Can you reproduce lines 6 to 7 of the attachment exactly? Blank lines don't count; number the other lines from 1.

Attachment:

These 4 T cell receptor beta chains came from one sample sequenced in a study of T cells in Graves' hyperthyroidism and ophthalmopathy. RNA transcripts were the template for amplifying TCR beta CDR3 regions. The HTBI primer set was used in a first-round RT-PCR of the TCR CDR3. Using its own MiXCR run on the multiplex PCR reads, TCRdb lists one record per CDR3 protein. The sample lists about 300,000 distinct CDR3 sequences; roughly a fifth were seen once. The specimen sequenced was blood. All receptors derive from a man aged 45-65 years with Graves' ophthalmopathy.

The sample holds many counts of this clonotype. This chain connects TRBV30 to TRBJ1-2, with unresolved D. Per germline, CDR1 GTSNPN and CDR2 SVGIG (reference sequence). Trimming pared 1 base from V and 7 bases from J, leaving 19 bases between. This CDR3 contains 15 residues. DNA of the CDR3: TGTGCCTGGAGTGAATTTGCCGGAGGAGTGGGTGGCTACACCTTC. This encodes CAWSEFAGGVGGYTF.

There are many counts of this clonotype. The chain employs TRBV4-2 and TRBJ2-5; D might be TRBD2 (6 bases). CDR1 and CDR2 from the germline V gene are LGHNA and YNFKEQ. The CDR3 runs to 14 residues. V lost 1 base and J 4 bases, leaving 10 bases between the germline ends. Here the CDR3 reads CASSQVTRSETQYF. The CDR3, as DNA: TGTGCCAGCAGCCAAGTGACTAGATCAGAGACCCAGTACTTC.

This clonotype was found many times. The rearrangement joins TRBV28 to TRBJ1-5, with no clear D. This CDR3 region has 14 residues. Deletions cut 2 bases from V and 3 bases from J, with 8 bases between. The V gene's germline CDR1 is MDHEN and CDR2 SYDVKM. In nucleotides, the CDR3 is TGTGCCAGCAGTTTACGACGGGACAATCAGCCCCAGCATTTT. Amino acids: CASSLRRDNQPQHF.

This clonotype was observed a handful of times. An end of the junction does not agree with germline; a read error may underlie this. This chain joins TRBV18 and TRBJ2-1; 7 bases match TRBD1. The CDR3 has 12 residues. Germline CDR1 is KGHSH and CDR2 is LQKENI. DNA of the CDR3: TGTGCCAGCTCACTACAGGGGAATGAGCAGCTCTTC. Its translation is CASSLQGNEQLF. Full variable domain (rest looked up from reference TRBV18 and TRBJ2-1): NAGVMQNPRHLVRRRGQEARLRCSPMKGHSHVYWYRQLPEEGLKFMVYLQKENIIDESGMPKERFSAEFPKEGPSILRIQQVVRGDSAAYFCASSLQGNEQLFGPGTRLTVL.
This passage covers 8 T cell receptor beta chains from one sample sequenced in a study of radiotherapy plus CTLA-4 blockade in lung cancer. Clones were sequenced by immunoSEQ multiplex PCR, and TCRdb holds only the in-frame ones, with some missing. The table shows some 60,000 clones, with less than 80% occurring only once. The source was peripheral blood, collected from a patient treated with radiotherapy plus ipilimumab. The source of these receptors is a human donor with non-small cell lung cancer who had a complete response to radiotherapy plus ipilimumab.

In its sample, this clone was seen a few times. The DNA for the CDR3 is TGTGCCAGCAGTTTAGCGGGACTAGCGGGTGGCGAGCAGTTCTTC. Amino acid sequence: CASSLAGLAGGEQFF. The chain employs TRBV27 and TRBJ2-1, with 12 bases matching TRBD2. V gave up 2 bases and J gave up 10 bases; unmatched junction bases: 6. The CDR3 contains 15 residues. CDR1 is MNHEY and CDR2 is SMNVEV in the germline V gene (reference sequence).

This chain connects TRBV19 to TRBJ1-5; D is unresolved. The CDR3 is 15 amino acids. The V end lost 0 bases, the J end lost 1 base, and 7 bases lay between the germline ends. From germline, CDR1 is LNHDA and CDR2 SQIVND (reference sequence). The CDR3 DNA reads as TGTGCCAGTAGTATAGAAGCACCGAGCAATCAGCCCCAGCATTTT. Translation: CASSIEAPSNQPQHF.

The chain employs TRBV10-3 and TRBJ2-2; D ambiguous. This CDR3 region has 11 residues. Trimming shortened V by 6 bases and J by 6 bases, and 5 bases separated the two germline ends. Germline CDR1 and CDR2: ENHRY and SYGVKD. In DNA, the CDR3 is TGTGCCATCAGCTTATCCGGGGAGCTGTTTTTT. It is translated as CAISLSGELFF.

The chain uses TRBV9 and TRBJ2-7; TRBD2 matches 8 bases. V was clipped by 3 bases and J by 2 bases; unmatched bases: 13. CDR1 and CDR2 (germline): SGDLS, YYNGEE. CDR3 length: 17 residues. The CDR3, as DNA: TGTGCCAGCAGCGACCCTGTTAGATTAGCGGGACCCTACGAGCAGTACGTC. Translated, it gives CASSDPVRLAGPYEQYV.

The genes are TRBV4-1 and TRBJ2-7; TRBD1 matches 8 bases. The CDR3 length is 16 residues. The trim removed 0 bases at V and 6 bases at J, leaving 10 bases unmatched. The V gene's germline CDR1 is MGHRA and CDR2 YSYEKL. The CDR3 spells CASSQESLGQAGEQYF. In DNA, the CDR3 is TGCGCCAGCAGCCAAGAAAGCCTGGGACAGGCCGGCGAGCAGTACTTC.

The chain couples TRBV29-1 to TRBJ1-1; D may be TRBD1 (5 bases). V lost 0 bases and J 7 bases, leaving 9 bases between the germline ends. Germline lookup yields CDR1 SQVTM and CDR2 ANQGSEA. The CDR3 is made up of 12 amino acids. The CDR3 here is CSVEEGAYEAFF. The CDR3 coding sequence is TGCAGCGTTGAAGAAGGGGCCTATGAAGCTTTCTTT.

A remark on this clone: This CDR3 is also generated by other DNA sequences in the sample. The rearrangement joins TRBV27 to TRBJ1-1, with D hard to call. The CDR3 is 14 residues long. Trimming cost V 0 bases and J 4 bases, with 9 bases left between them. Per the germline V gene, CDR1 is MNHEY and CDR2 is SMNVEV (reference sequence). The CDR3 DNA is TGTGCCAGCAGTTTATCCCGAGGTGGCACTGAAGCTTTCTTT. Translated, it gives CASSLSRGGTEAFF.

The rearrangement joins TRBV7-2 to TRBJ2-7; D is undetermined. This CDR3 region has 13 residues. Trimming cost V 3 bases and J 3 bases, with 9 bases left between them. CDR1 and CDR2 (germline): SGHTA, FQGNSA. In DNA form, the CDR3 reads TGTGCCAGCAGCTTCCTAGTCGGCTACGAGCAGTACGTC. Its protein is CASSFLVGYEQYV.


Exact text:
This passage covers 8 T cell receptor beta chains from one sample sequenced in a study of radiotherapy plus CTLA-4 blockade in lung cancer. Clones were sequenced by immunoSEQ multiplex PCR, and TCRdb holds only the in-frame ones, with some missing. The table shows some 60,000 clones, with less than 80% occurring only once. The source was peripheral blood, collected from a patient treated with radiotherapy plus ipilimumab. The source of these receptors is a human donor with non-small cell lung cancer who had a complete response to radiotherapy plus ipilimumab.

In its sample, this clone was seen a few times. The DNA for the CDR3 is TGTGCCAGCAGTTTAGCGGGACTAGCGGGTGGCGAGCAGTTCTTC. Amino acid sequence: CASSLAGLAGGEQFF. The chain employs TRBV27 and TRBJ2-1, with 12 bases matching TRBD2. V gave up 2 bases and J gave up 10 bases; unmatched junction bases: 6. The CDR3 contains 15 residues. CDR1 is MNHEY and CDR2 is SMNVEV in the germline V gene (reference sequence).